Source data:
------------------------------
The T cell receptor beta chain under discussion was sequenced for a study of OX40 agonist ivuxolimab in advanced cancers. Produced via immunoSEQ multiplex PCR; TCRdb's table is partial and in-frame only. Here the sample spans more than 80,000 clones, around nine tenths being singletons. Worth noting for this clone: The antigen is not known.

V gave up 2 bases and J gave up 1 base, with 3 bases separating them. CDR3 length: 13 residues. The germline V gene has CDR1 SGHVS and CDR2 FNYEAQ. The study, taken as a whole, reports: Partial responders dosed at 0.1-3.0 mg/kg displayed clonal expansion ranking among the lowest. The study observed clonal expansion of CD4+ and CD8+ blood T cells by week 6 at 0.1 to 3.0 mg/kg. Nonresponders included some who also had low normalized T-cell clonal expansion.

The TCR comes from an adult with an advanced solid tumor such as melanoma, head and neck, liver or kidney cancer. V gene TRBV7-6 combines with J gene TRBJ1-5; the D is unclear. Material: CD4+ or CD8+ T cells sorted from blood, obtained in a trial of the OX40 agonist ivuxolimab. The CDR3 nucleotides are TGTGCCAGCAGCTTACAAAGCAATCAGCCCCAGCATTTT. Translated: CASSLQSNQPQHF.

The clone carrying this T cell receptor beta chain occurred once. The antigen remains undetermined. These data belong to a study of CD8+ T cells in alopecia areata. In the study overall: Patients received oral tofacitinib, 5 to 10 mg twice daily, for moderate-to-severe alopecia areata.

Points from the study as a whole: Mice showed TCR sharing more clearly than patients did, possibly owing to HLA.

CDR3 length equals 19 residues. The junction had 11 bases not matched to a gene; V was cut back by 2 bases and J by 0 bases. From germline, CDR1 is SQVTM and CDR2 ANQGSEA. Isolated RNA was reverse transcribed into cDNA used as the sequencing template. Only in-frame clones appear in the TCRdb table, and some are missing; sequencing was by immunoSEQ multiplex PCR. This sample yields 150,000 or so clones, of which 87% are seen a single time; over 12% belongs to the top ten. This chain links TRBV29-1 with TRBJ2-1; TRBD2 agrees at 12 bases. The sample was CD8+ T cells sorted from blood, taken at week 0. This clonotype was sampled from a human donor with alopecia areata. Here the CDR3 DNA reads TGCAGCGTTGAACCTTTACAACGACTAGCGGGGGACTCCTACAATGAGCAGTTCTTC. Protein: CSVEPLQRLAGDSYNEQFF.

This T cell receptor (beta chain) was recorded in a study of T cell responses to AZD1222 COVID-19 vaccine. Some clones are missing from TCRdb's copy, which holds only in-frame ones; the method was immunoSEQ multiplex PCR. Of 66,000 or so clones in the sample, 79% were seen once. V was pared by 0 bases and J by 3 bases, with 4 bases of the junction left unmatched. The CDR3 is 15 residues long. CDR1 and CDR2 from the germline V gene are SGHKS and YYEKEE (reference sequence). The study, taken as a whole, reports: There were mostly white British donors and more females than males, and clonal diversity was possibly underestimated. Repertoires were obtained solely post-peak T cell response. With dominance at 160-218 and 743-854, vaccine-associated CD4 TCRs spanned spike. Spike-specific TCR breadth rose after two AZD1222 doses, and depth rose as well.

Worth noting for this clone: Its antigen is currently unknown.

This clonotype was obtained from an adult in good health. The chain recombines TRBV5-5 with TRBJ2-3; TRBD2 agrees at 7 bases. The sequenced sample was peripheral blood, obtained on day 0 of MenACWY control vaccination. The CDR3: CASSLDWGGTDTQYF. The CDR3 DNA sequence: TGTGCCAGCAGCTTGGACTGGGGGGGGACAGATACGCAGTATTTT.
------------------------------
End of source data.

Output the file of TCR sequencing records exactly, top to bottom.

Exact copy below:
The T cell receptor beta chain under discussion was sequenced for a study of OX40 agonist ivuxolimab in advanced cancers. Produced via immunoSEQ multiplex PCR; TCRdb's table is partial and in-frame only. Here the sample spans more than 80,000 clones, around nine tenths being singletons. Worth noting for this clone: The antigen is not known.

V gave up 2 bases and J gave up 1 base, with 3 bases separating them. CDR3 length: 13 residues. The germline V gene has CDR1 SGHVS and CDR2 FNYEAQ. The study, taken as a whole, reports: Partial responders dosed at 0.1-3.0 mg/kg displayed clonal expansion ranking among the lowest. The study observed clonal expansion of CD4+ and CD8+ blood T cells by week 6 at 0.1 to 3.0 mg/kg. Nonresponders included some who also had low normalized T-cell clonal expansion.

The TCR comes from an adult with an advanced solid tumor such as melanoma, head and neck, liver or kidney cancer. V gene TRBV7-6 combines with J gene TRBJ1-5; the D is unclear. Material: CD4+ or CD8+ T cells sorted from blood, obtained in a trial of the OX40 agonist ivuxolimab. The CDR3 nucleotides are TGTGCCAGCAGCTTACAAAGCAATCAGCCCCAGCATTTT. Translated: CASSLQSNQPQHF.

The clone carrying this T cell receptor beta chain occurred once. The antigen remains undetermined. These data belong to a study of CD8+ T cells in alopecia areata. In the study overall: Patients received oral tofacitinib, 5 to 10 mg twice daily, for moderate-to-severe alopecia areata.

Points from the study as a whole: Mice showed TCR sharing more clearly than patients did, possibly owing to HLA.

CDR3 length equals 19 residues. The junction had 11 bases not matched to a gene; V was cut back by 2 bases and J by 0 bases. From germline, CDR1 is SQVTM and CDR2 ANQGSEA. Isolated RNA was reverse transcribed into cDNA used as the sequencing template. Only in-frame clones appear in the TCRdb table, and some are missing; sequencing was by immunoSEQ multiplex PCR. This sample yields 150,000 or so clones, of which 87% are seen a single time; over 12% belongs to the top ten. This chain links TRBV29-1 with TRBJ2-1; TRBD2 agrees at 12 bases. The sample was CD8+ T cells sorted from blood, taken at week 0. This clonotype was sampled from a human donor with alopecia areata. Here the CDR3 DNA reads TGCAGCGTTGAACCTTTACAACGACTAGCGGGGGACTCCTACAATGAGCAGTTCTTC. Protein: CSVEPLQRLAGDSYNEQFF.

This T cell receptor (beta chain) was recorded in a study of T cell responses to AZD1222 COVID-19 vaccine. Some clones are missing from TCRdb's copy, which holds only in-frame ones; the method was immunoSEQ multiplex PCR. Of 66,000 or so clones in the sample, 79% were seen once. V was pared by 0 bases and J by 3 bases, with 4 bases of the junction left unmatched. The CDR3 is 15 residues long. CDR1 and CDR2 from the germline V gene are SGHKS and YYEKEE (reference sequence). The study, taken as a whole, reports: There were mostly white British donors and more females than males, and clonal diversity was possibly underestimated. Repertoires were obtained solely post-peak T cell response. With dominance at 160-218 and 743-854, vaccine-associated CD4 TCRs spanned spike. Spike-specific TCR breadth rose after two AZD1222 doses, and depth rose as well.

Worth noting for this clone: Its antigen is currently unknown.

This clonotype was obtained from an adult in good health. The chain recombines TRBV5-5 with TRBJ2-3; TRBD2 agrees at 7 bases. The sequenced sample was peripheral blood, obtained on day 0 of MenACWY control vaccination. The CDR3: CASSLDWGGTDTQYF. The CDR3 DNA sequence: TGTGCCAGCAGCTTGGACTGGGGGGGGACAGATACGCAGTATTTT.